We aren’t sure if we were courting Cordoba, or she was courting us … but one thing we know for sure is that she won our hearts! The love affair started when our cabbie drove us right up to the old Jewish quarter’s portal. Once we stepped over its threshold we were taken back in time–all the way back to medieval Europe. The whitewash buildings and the cobblestone lanes have not changed much since then. Like Venice it is easy to get “lost” here because you never know where the narrow streets will take you. Cordoba’s “old city” is also known as the city of courtyards. In the summer the locals have a contest to see who has the best courtyard. The winner has to have beautiful plants and water features to “score with the judges”. (That sounded a wee bit naughty, didn’t it??)
In the summer many owners open up their gates so visitors can take a quick peak at their courtyard. We passed this one several times but alas these doors won't open for another 2 or 3 months!
This courtyard belongs to the Zoco Arts & Crafts artisans. They sell beautiful hand made jewelry and leather goods. Their courtyard is always open - they want you to wander from studio to studio! You can watch artisans work!
This is our favorite courtyard. We'd visit it every day! Our favorite spot was by the fountain. Locals often socialize or eat lunch here. Don't let the grey sky fool you -- we had sunny days everyday but one!
Most visitors trek to Cordoba to explore the Mezquita. This site started out as a pagan temple, but soon became a mosque under the rule of the Umayyad Moors. The site changed hands again and became part of the Roman Catholic church. What is amazing is that many of the mosque’s unique features were kept by the Spanish. It’s beautiful palm tree columns and colorful Moorish tiles make it a site to behold.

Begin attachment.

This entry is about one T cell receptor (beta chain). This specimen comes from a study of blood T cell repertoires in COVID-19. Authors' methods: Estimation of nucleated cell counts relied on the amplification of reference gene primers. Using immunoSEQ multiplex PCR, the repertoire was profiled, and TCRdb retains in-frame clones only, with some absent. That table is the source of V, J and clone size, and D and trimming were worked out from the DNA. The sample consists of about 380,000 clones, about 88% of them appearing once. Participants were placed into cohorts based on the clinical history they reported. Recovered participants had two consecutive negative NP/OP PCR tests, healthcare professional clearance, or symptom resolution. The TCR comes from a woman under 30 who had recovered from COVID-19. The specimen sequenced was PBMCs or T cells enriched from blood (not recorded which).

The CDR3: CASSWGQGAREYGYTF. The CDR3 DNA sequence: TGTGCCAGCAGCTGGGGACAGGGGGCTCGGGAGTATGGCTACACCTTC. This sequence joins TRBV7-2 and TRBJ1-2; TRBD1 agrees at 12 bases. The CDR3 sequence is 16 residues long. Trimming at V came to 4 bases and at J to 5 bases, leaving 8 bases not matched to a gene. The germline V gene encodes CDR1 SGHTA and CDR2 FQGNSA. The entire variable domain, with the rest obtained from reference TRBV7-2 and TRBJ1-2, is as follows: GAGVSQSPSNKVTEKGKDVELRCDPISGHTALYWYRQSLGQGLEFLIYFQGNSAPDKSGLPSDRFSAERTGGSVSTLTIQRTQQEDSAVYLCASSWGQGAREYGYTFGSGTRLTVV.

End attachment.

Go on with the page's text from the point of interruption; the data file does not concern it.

These wonderful columns were part of the original mosque. There are hundreds of these columns inside. We love strolling under the "palm fronds"!
The screen shown here mimics the Moorish tiles found decorating the church's walls.
The church's dome and passageways are perfect examples of Moorish architecture.
We could hear the lovely church bells from our hotel ... The bell tower was added by the Spanish after the conquest.
Of course there is more to see in the old city. Some of our favorite places are the Roman bridge and the Alcazar (the Royal Palace).
We love the Roman bridge. We walked it just about every day! It is popular with locals and visitors. At the far end is a tower that has been turned into a Islamic museum. The Mezquita-Cathedral can be seen in the distance.
During the Spanish Inquisition, the palace (or Alcazar) became a forum and was used as civil and military jail.
King Ferdinand or garden gnome?? You decide.
Even though it is winter here, flowers still bloom!
What really won us over though was the Medieval Festival. It is held at the end of January. The marketplace has a series of interesting booths chalk full of goods and services. You can find distinctive items like troll dolls, live owls and falcons, Lord of the Rings helmets, pony rides, 18 different types of ham, roast pigs, slippers, candies, cheeses, jewelry and leather goods, and much more!
Having a ball ...
Belle of the ball ...
You guessed it, this is Wade's favorite picture of the festival.
Paella is one of Spain's most popular dishes. It is a rice dish served with whatever you have in your fridge. It might be sausage, chicken, seafood, peppers, peas and so on. The wonderful color comes from the saffron.
Visit Cordoba. Let her court you too. We know she will win your heart.